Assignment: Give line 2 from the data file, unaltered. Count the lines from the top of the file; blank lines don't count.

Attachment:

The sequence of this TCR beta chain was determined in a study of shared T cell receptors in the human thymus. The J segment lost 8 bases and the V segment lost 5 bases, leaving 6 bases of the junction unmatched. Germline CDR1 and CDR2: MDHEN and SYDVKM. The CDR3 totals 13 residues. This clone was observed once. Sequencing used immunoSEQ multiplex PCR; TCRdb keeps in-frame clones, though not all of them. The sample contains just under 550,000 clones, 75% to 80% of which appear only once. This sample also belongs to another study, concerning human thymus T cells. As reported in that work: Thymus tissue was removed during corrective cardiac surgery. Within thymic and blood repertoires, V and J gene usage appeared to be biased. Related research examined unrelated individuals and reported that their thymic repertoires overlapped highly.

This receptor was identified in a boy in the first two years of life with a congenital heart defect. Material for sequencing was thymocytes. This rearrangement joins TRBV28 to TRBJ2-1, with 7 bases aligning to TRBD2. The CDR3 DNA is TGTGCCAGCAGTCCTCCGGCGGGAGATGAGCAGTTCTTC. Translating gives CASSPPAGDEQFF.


This receptor was identified in a boy in the first two years of life with a congenital heart defect. Material for sequencing was thymocytes. This rearrangement joins TRBV28 to TRBJ2-1, with 7 bases aligning to TRBD2. The CDR3 DNA is TGTGCCAGCAGTCCTCCGGCGGGAGATGAGCAGTTCTTC. Translating gives CASSPPAGDEQFF.